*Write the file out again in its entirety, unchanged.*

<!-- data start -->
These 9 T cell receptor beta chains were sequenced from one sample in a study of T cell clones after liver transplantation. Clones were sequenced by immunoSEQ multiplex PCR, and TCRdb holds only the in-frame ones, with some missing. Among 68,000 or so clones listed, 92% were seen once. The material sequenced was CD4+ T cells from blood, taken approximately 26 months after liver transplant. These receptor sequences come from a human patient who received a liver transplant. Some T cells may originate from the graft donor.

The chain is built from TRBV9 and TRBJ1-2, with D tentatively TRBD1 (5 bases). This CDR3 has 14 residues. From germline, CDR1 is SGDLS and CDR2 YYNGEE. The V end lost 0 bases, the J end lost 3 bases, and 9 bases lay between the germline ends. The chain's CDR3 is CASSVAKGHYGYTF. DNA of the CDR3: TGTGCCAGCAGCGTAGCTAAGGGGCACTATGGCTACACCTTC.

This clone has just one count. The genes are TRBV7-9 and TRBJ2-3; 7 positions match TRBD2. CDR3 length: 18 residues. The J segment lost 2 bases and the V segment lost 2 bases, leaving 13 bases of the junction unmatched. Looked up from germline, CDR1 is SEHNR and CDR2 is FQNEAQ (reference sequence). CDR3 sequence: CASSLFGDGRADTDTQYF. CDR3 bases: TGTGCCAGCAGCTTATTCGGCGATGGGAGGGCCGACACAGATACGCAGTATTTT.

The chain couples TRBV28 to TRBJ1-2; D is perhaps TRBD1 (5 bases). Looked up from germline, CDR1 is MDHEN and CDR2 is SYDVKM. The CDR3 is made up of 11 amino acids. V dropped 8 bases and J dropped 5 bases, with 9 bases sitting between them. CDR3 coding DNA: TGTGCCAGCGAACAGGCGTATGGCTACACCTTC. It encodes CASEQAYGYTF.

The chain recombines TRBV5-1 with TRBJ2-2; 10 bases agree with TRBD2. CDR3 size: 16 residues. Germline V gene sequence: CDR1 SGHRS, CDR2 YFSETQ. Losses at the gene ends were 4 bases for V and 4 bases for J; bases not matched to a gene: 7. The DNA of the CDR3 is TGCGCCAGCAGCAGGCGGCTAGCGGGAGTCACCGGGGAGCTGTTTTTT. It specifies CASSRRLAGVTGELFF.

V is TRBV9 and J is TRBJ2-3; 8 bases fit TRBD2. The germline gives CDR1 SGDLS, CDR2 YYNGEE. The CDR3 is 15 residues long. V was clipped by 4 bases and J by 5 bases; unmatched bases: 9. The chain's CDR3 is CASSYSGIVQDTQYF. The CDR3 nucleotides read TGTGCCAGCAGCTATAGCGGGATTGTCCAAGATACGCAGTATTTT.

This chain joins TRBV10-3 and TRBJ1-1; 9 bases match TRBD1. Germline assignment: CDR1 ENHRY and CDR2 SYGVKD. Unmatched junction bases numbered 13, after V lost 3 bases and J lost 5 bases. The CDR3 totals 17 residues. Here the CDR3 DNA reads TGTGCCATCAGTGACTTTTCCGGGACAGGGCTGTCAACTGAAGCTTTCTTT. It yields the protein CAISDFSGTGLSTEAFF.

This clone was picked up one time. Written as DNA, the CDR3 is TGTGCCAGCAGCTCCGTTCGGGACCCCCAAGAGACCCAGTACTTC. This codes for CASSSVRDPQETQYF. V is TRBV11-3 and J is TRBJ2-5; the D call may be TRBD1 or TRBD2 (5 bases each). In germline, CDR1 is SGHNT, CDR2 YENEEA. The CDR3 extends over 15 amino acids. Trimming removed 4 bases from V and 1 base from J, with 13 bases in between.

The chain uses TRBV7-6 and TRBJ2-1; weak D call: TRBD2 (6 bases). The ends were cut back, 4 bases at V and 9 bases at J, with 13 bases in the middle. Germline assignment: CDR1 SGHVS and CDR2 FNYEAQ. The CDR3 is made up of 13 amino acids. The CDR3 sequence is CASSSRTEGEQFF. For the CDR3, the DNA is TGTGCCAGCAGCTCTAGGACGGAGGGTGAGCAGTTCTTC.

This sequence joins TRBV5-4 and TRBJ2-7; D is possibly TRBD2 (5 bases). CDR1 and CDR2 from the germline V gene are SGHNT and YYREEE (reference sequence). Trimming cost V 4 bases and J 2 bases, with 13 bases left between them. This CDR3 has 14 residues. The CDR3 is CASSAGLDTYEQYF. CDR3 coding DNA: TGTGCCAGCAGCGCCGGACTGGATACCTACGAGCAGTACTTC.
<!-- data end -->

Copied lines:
These 9 T cell receptor beta chains were sequenced from one sample in a study of T cell clones after liver transplantation. Clones were sequenced by immunoSEQ multiplex PCR, and TCRdb holds only the in-frame ones, with some missing. Among 68,000 or so clones listed, 92% were seen once. The material sequenced was CD4+ T cells from blood, taken approximately 26 months after liver transplant. These receptor sequences come from a human patient who received a liver transplant. Some T cells may originate from the graft donor.

The chain is built from TRBV9 and TRBJ1-2, with D tentatively TRBD1 (5 bases). This CDR3 has 14 residues. From germline, CDR1 is SGDLS and CDR2 YYNGEE. The V end lost 0 bases, the J end lost 3 bases, and 9 bases lay between the germline ends. The chain's CDR3 is CASSVAKGHYGYTF. DNA of the CDR3: TGTGCCAGCAGCGTAGCTAAGGGGCACTATGGCTACACCTTC.

This clone has just one count. The genes are TRBV7-9 and TRBJ2-3; 7 positions match TRBD2. CDR3 length: 18 residues. The J segment lost 2 bases and the V segment lost 2 bases, leaving 13 bases of the junction unmatched. Looked up from germline, CDR1 is SEHNR and CDR2 is FQNEAQ (reference sequence). CDR3 sequence: CASSLFGDGRADTDTQYF. CDR3 bases: TGTGCCAGCAGCTTATTCGGCGATGGGAGGGCCGACACAGATACGCAGTATTTT.

The chain couples TRBV28 to TRBJ1-2; D is perhaps TRBD1 (5 bases). Looked up from germline, CDR1 is MDHEN and CDR2 is SYDVKM. The CDR3 is made up of 11 amino acids. V dropped 8 bases and J dropped 5 bases, with 9 bases sitting between them. CDR3 coding DNA: TGTGCCAGCGAACAGGCGTATGGCTACACCTTC. It encodes CASEQAYGYTF.

The chain recombines TRBV5-1 with TRBJ2-2; 10 bases agree with TRBD2. CDR3 size: 16 residues. Germline V gene sequence: CDR1 SGHRS, CDR2 YFSETQ. Losses at the gene ends were 4 bases for V and 4 bases for J; bases not matched to a gene: 7. The DNA of the CDR3 is TGCGCCAGCAGCAGGCGGCTAGCGGGAGTCACCGGGGAGCTGTTTTTT. It specifies CASSRRLAGVTGELFF.

V is TRBV9 and J is TRBJ2-3; 8 bases fit TRBD2. The germline gives CDR1 SGDLS, CDR2 YYNGEE. The CDR3 is 15 residues long. V was clipped by 4 bases and J by 5 bases; unmatched bases: 9. The chain's CDR3 is CASSYSGIVQDTQYF. The CDR3 nucleotides read TGTGCCAGCAGCTATAGCGGGATTGTCCAAGATACGCAGTATTTT.

This chain joins TRBV10-3 and TRBJ1-1; 9 bases match TRBD1. Germline assignment: CDR1 ENHRY and CDR2 SYGVKD. Unmatched junction bases numbered 13, after V lost 3 bases and J lost 5 bases. The CDR3 totals 17 residues. Here the CDR3 DNA reads TGTGCCATCAGTGACTTTTCCGGGACAGGGCTGTCAACTGAAGCTTTCTTT. It yields the protein CAISDFSGTGLSTEAFF.

This clone was picked up one time. Written as DNA, the CDR3 is TGTGCCAGCAGCTCCGTTCGGGACCCCCAAGAGACCCAGTACTTC. This codes for CASSSVRDPQETQYF. V is TRBV11-3 and J is TRBJ2-5; the D call may be TRBD1 or TRBD2 (5 bases each). In germline, CDR1 is SGHNT, CDR2 YENEEA. The CDR3 extends over 15 amino acids. Trimming removed 4 bases from V and 1 base from J, with 13 bases in between.

The chain uses TRBV7-6 and TRBJ2-1; weak D call: TRBD2 (6 bases). The ends were cut back, 4 bases at V and 9 bases at J, with 13 bases in the middle. Germline assignment: CDR1 SGHVS and CDR2 FNYEAQ. The CDR3 is made up of 13 amino acids. The CDR3 sequence is CASSSRTEGEQFF. For the CDR3, the DNA is TGTGCCAGCAGCTCTAGGACGGAGGGTGAGCAGTTCTTC.

This sequence joins TRBV5-4 and TRBJ2-7; D is possibly TRBD2 (5 bases). CDR1 and CDR2 from the germline V gene are SGHNT and YYREEE (reference sequence). Trimming cost V 4 bases and J 2 bases, with 13 bases left between them. This CDR3 has 14 residues. The CDR3 is CASSAGLDTYEQYF. CDR3 coding DNA: TGTGCCAGCAGCGCCGGACTGGATACCTACGAGCAGTACTTC.